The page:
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Beta decay fundamental question

  1. Sep 10, 2009 #1
    Can someone please clarify beta decay for me. As I understand it, in B- decay, a neutron turns into a proton, electron, and anti-neutrino, then the electron and anti-neutrino are ejected. But from this example, it looks like there are two additional electrons as a result of decay.

    19/8 O -> 19/9 F + 0/-1 e + 0/0 v

    You start with 8 electrons in the Oxygen atom, then a new electron is created from beta decay which would give 9 electrons. On the right side of the equation Fluorine has 9 electrons plus the beta minus electron = 10. Where is the 10th electron on the right hand side coming from?

  2. jcsd
  3. Sep 10, 2009 #2


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    This notation refers to nuclei, not atoms. The 9 means there are 9 protons.
  4. Sep 10, 2009 #3
    When the oxygen-19 (neutral atom with 8 bound electrons) decayed to fluorine-19, the fluorine atom still had only 8 bound electrons.
  5. Sep 10, 2009 #4


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    Adding to Avodyne's comment, the number of electrons in a neutral atom is proportional the atomic number, Z, which gives the number of protons (+charges) in the nucleus. The 19 in those equations is the atomic mass in integer atomic mass units (amus). The electron mass to proton mass is ~1/1836, so it's departure from the nucleus does not substantially change the atomic mass.

    A beta particle would slow down near (within cm) the original nucleus, and there would be a cascade of electrons along the ionziation path. Change in Z is balanced by that free electron so the net charge between O-19 and F-19 doesn't change on the atomic level.

    See this regarding beta decay - http://hyperphysics.phy-astr.gsu.edu/hbase/nuclear/beta.html#c2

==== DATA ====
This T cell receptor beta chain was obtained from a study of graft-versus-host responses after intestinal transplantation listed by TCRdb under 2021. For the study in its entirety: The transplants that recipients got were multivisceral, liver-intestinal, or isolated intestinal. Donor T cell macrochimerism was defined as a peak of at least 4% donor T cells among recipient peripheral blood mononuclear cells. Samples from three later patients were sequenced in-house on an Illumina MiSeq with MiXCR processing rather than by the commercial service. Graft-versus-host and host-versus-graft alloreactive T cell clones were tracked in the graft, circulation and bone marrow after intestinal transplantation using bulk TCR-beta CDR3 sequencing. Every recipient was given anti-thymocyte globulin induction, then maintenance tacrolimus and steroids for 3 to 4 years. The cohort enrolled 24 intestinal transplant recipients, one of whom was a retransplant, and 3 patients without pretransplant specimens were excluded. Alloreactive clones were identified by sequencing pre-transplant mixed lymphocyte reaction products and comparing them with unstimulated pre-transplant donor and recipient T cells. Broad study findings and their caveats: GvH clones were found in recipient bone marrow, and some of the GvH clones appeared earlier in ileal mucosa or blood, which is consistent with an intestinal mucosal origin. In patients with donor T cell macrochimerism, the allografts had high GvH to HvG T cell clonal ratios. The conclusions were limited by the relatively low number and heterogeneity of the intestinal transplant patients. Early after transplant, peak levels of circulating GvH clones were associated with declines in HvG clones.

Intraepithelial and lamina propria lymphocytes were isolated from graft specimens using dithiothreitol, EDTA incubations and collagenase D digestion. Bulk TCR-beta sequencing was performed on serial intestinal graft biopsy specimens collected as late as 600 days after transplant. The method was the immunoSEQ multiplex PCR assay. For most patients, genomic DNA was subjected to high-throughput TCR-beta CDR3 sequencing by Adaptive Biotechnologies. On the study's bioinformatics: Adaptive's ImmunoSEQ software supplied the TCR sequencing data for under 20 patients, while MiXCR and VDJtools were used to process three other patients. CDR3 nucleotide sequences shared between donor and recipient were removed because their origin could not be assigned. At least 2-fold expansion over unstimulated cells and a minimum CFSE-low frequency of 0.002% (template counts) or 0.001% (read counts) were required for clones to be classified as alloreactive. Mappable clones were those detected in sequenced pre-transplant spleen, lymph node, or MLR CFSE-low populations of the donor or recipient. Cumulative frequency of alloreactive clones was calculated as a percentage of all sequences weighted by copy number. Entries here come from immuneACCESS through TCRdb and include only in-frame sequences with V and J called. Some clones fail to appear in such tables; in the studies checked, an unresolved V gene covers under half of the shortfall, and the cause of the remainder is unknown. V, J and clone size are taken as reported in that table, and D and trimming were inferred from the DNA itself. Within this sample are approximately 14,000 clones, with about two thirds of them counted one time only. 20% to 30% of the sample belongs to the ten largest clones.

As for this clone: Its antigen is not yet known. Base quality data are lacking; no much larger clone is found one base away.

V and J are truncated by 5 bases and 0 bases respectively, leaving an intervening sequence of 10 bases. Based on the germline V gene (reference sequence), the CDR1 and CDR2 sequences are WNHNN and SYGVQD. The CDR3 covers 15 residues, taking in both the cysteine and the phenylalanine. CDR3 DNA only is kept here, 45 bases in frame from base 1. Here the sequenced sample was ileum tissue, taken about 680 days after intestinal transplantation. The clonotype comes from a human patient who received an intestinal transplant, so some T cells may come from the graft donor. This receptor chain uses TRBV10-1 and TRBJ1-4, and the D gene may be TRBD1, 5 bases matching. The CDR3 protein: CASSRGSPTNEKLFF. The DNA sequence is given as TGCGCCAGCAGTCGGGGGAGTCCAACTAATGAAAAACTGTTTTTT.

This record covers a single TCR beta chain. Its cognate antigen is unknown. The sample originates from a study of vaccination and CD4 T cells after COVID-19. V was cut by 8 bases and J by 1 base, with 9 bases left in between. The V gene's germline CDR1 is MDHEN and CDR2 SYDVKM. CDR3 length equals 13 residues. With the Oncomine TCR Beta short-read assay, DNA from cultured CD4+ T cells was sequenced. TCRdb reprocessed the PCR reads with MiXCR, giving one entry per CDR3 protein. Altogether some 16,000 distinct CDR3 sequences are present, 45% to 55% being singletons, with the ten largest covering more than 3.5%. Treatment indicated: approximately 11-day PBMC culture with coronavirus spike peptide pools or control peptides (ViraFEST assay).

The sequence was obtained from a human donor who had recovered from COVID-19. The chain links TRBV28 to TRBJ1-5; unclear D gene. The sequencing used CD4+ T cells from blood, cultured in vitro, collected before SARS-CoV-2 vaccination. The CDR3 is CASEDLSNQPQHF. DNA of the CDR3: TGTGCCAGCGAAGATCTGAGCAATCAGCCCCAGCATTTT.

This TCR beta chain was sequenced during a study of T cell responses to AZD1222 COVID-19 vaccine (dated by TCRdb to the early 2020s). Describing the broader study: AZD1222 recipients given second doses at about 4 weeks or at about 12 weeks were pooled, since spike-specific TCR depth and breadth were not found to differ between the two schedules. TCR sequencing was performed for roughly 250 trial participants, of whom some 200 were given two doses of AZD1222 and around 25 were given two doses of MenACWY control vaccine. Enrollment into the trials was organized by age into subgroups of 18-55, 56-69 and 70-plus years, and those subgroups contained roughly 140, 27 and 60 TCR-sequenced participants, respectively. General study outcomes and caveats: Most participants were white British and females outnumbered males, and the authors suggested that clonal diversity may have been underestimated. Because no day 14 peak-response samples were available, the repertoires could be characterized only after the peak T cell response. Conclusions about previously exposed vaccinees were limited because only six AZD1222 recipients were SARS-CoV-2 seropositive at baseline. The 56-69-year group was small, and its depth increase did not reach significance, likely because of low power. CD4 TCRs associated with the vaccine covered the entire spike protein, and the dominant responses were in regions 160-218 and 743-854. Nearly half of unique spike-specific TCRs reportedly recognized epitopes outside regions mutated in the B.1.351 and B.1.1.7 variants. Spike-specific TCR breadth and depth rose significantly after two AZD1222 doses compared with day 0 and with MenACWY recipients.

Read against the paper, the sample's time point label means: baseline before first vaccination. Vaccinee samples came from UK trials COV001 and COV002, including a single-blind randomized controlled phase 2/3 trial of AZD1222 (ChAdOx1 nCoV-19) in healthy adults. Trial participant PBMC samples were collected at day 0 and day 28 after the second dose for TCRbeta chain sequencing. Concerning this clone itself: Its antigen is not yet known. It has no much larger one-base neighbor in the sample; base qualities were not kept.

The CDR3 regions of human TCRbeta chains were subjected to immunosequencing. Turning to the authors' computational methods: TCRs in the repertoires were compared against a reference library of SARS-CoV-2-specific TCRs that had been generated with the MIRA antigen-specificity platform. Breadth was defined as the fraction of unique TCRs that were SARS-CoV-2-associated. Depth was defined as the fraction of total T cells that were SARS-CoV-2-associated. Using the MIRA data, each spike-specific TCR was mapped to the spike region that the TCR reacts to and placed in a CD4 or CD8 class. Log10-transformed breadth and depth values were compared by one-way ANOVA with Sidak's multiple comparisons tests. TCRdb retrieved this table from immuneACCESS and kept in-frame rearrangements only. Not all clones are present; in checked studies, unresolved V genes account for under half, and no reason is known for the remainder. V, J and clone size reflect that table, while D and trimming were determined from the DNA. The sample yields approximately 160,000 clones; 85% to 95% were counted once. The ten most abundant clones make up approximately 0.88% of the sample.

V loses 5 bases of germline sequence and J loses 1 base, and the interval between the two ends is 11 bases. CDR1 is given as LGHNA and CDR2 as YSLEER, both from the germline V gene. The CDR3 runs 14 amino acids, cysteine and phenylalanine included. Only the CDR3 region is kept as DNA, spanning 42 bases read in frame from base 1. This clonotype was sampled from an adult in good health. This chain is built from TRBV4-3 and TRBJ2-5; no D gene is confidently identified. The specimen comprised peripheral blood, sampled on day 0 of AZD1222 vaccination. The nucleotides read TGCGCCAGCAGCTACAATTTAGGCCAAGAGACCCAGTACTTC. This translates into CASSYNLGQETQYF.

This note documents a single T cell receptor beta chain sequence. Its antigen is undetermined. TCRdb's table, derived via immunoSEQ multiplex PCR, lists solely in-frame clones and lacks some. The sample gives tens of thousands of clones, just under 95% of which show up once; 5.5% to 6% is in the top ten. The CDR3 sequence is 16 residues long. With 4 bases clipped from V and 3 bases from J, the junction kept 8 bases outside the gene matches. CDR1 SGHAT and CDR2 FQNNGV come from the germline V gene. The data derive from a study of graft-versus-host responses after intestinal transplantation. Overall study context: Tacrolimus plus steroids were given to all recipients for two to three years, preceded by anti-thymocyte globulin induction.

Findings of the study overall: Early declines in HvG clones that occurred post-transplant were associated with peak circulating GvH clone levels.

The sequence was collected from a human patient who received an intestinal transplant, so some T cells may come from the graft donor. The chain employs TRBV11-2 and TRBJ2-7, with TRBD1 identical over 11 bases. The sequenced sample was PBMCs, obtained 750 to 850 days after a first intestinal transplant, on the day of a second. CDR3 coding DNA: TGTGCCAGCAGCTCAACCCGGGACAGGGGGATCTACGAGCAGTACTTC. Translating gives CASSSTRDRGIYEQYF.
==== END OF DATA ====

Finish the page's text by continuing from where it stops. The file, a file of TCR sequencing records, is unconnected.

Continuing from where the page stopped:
6. Sep 11, 2009 #5
    This helps, but I'm still a little confused. I thought that the electrons were always equal to the atomic number Z, otherwise how can you know how many electrons are in the atom? In other words, if the Fluorine atom from this reaction only has 8 electrons, then how is it distinguishable from 19/9 F which has 9 electrons?
  7. Sep 11, 2009 #6


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    In a neutral state, there are Z electrons (of negative charge) balancing Z protons (positive charge) in the nucleus. With beta decay, the charge of the nucleus increases by 1, so the number of atomic electrons must also increase by 1, to remain neutral.

    Usually what happens is the ejected electron (beta particle) slows down by ionization and excitation (by virtue of collisions with atomic electrons). Meanwhile the original atom (from where the beta particle originated) 'steals' an a electron from a neighbor, and there is a cascade until that all the electrons along the ionzation path, including the beta particle, have been reabsorbed into the neighboring atoms.

    Similar, when an alpha particle (+2) is ejected, the new nucleus has a new charge (Z(orig)-2), so two atomic electrons are lost. The alpha particle passes through other atoms ionizing and exciting them, until it comes to rest, absorbs two electrons and become a He atom.

    Also in the case of positron emission (+ beta), the original nucleus loses a + charge, so it also loses 1 atomic electron. Eventually, the positron annihilates with an electron, again maintaining neutrality. There is a cascade of electrons which migrate to fill the 'holes' in the atoms from the atom which lost its electron in the annhilation process back toward the original atom that emitted the positron.
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